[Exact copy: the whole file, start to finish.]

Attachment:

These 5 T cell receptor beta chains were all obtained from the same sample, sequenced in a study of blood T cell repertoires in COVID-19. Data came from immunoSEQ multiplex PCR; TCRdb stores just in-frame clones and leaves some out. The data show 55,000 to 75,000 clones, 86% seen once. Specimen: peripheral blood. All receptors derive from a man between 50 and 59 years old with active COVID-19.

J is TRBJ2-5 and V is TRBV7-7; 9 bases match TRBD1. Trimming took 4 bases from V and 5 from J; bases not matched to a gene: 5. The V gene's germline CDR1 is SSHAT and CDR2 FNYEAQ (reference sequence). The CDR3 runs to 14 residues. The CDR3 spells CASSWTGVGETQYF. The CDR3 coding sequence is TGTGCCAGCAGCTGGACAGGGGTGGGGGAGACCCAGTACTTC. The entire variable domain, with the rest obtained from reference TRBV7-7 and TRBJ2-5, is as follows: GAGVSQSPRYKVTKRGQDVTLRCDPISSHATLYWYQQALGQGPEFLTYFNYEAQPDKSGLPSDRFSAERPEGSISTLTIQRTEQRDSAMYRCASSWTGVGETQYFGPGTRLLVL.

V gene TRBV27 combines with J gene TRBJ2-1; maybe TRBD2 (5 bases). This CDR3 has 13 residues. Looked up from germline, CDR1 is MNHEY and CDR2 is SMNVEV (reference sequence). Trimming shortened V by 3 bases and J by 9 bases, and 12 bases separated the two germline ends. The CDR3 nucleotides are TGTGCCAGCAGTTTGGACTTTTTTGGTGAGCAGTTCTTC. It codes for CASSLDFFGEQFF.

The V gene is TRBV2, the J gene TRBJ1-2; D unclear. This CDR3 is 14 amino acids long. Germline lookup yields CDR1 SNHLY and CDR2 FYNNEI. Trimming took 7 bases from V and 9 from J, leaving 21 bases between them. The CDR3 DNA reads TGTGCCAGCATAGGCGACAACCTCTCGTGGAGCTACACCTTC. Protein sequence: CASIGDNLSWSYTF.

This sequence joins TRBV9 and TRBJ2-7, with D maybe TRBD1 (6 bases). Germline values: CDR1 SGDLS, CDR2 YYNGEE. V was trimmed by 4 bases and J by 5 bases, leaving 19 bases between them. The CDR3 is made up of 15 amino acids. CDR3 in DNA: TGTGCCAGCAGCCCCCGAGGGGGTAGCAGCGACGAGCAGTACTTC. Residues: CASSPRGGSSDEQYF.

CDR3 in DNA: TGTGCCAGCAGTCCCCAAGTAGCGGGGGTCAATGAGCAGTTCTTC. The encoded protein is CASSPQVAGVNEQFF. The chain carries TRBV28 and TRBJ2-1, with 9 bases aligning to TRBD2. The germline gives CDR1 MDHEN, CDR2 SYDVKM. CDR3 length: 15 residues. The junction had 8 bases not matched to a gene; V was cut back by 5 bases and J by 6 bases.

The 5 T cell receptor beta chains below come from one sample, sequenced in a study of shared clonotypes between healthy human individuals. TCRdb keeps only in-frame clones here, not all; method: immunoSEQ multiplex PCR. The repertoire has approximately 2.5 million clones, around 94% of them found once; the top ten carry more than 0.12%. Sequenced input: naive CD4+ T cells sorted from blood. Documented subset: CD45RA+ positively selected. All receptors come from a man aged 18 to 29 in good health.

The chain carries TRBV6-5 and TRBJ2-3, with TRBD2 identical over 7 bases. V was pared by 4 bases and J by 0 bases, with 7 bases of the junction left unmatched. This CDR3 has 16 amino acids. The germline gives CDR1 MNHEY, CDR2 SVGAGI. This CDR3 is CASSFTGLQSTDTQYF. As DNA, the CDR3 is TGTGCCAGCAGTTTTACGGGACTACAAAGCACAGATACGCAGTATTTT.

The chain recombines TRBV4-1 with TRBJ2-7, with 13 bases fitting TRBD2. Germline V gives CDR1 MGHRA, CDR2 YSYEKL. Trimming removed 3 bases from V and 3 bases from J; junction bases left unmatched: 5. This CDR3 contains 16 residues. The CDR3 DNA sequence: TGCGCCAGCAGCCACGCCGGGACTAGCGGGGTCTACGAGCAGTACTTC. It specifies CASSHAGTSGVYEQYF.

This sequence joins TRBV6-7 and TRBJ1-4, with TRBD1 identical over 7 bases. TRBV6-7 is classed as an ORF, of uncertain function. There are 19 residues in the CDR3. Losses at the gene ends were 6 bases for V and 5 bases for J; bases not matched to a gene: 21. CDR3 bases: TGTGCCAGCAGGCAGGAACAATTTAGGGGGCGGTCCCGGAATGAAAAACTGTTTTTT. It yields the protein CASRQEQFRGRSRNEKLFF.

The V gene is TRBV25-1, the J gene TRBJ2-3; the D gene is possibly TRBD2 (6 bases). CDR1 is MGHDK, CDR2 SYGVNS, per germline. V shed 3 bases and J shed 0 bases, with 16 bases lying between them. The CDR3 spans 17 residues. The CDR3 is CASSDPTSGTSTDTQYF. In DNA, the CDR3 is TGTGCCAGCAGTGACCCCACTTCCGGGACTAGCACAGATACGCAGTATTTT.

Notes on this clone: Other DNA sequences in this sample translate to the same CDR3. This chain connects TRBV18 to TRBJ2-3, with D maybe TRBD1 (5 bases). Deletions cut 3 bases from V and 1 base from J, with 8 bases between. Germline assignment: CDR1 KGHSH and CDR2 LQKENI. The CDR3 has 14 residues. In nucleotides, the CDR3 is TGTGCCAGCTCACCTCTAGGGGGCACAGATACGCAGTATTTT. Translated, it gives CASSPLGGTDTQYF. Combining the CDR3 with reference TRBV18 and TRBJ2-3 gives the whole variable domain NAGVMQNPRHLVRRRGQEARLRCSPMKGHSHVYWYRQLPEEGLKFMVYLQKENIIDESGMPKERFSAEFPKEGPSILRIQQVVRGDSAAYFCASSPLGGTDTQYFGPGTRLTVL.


These 5 T cell receptor beta chains were all obtained from the same sample, sequenced in a study of blood T cell repertoires in COVID-19. Data came from immunoSEQ multiplex PCR; TCRdb stores just in-frame clones and leaves some out. The data show 55,000 to 75,000 clones, 86% seen once. Specimen: peripheral blood. All receptors derive from a man between 50 and 59 years old with active COVID-19.

J is TRBJ2-5 and V is TRBV7-7; 9 bases match TRBD1. Trimming took 4 bases from V and 5 from J; bases not matched to a gene: 5. The V gene's germline CDR1 is SSHAT and CDR2 FNYEAQ (reference sequence). The CDR3 runs to 14 residues. The CDR3 spells CASSWTGVGETQYF. The CDR3 coding sequence is TGTGCCAGCAGCTGGACAGGGGTGGGGGAGACCCAGTACTTC. The entire variable domain, with the rest obtained from reference TRBV7-7 and TRBJ2-5, is as follows: GAGVSQSPRYKVTKRGQDVTLRCDPISSHATLYWYQQALGQGPEFLTYFNYEAQPDKSGLPSDRFSAERPEGSISTLTIQRTEQRDSAMYRCASSWTGVGETQYFGPGTRLLVL.

V gene TRBV27 combines with J gene TRBJ2-1; maybe TRBD2 (5 bases). This CDR3 has 13 residues. Looked up from germline, CDR1 is MNHEY and CDR2 is SMNVEV (reference sequence). Trimming shortened V by 3 bases and J by 9 bases, and 12 bases separated the two germline ends. The CDR3 nucleotides are TGTGCCAGCAGTTTGGACTTTTTTGGTGAGCAGTTCTTC. It codes for CASSLDFFGEQFF.

The V gene is TRBV2, the J gene TRBJ1-2; D unclear. This CDR3 is 14 amino acids long. Germline lookup yields CDR1 SNHLY and CDR2 FYNNEI. Trimming took 7 bases from V and 9 from J, leaving 21 bases between them. The CDR3 DNA reads TGTGCCAGCATAGGCGACAACCTCTCGTGGAGCTACACCTTC. Protein sequence: CASIGDNLSWSYTF.

This sequence joins TRBV9 and TRBJ2-7, with D maybe TRBD1 (6 bases). Germline values: CDR1 SGDLS, CDR2 YYNGEE. V was trimmed by 4 bases and J by 5 bases, leaving 19 bases between them. The CDR3 is made up of 15 amino acids. CDR3 in DNA: TGTGCCAGCAGCCCCCGAGGGGGTAGCAGCGACGAGCAGTACTTC. Residues: CASSPRGGSSDEQYF.

CDR3 in DNA: TGTGCCAGCAGTCCCCAAGTAGCGGGGGTCAATGAGCAGTTCTTC. The encoded protein is CASSPQVAGVNEQFF. The chain carries TRBV28 and TRBJ2-1, with 9 bases aligning to TRBD2. The germline gives CDR1 MDHEN, CDR2 SYDVKM. CDR3 length: 15 residues. The junction had 8 bases not matched to a gene; V was cut back by 5 bases and J by 6 bases.

The 5 T cell receptor beta chains below come from one sample, sequenced in a study of shared clonotypes between healthy human individuals. TCRdb keeps only in-frame clones here, not all; method: immunoSEQ multiplex PCR. The repertoire has approximately 2.5 million clones, around 94% of them found once; the top ten carry more than 0.12%. Sequenced input: naive CD4+ T cells sorted from blood. Documented subset: CD45RA+ positively selected. All receptors come from a man aged 18 to 29 in good health.

The chain carries TRBV6-5 and TRBJ2-3, with TRBD2 identical over 7 bases. V was pared by 4 bases and J by 0 bases, with 7 bases of the junction left unmatched. This CDR3 has 16 amino acids. The germline gives CDR1 MNHEY, CDR2 SVGAGI. This CDR3 is CASSFTGLQSTDTQYF. As DNA, the CDR3 is TGTGCCAGCAGTTTTACGGGACTACAAAGCACAGATACGCAGTATTTT.

The chain recombines TRBV4-1 with TRBJ2-7, with 13 bases fitting TRBD2. Germline V gives CDR1 MGHRA, CDR2 YSYEKL. Trimming removed 3 bases from V and 3 bases from J; junction bases left unmatched: 5. This CDR3 contains 16 residues. The CDR3 DNA sequence: TGCGCCAGCAGCCACGCCGGGACTAGCGGGGTCTACGAGCAGTACTTC. It specifies CASSHAGTSGVYEQYF.

This sequence joins TRBV6-7 and TRBJ1-4, with TRBD1 identical over 7 bases. TRBV6-7 is classed as an ORF, of uncertain function. There are 19 residues in the CDR3. Losses at the gene ends were 6 bases for V and 5 bases for J; bases not matched to a gene: 21. CDR3 bases: TGTGCCAGCAGGCAGGAACAATTTAGGGGGCGGTCCCGGAATGAAAAACTGTTTTTT. It yields the protein CASRQEQFRGRSRNEKLFF.

The V gene is TRBV25-1, the J gene TRBJ2-3; the D gene is possibly TRBD2 (6 bases). CDR1 is MGHDK, CDR2 SYGVNS, per germline. V shed 3 bases and J shed 0 bases, with 16 bases lying between them. The CDR3 spans 17 residues. The CDR3 is CASSDPTSGTSTDTQYF. In DNA, the CDR3 is TGTGCCAGCAGTGACCCCACTTCCGGGACTAGCACAGATACGCAGTATTTT.

Notes on this clone: Other DNA sequences in this sample translate to the same CDR3. This chain connects TRBV18 to TRBJ2-3, with D maybe TRBD1 (5 bases). Deletions cut 3 bases from V and 1 base from J, with 8 bases between. Germline assignment: CDR1 KGHSH and CDR2 LQKENI. The CDR3 has 14 residues. In nucleotides, the CDR3 is TGTGCCAGCTCACCTCTAGGGGGCACAGATACGCAGTATTTT. Translated, it gives CASSPLGGTDTQYF. Combining the CDR3 with reference TRBV18 and TRBJ2-3 gives the whole variable domain NAGVMQNPRHLVRRRGQEARLRCSPMKGHSHVYWYRQLPEEGLKFMVYLQKENIIDESGMPKERFSAEFPKEGPSILRIQQVVRGDSAAYFCASSPLGGTDTQYFGPGTRLTVL.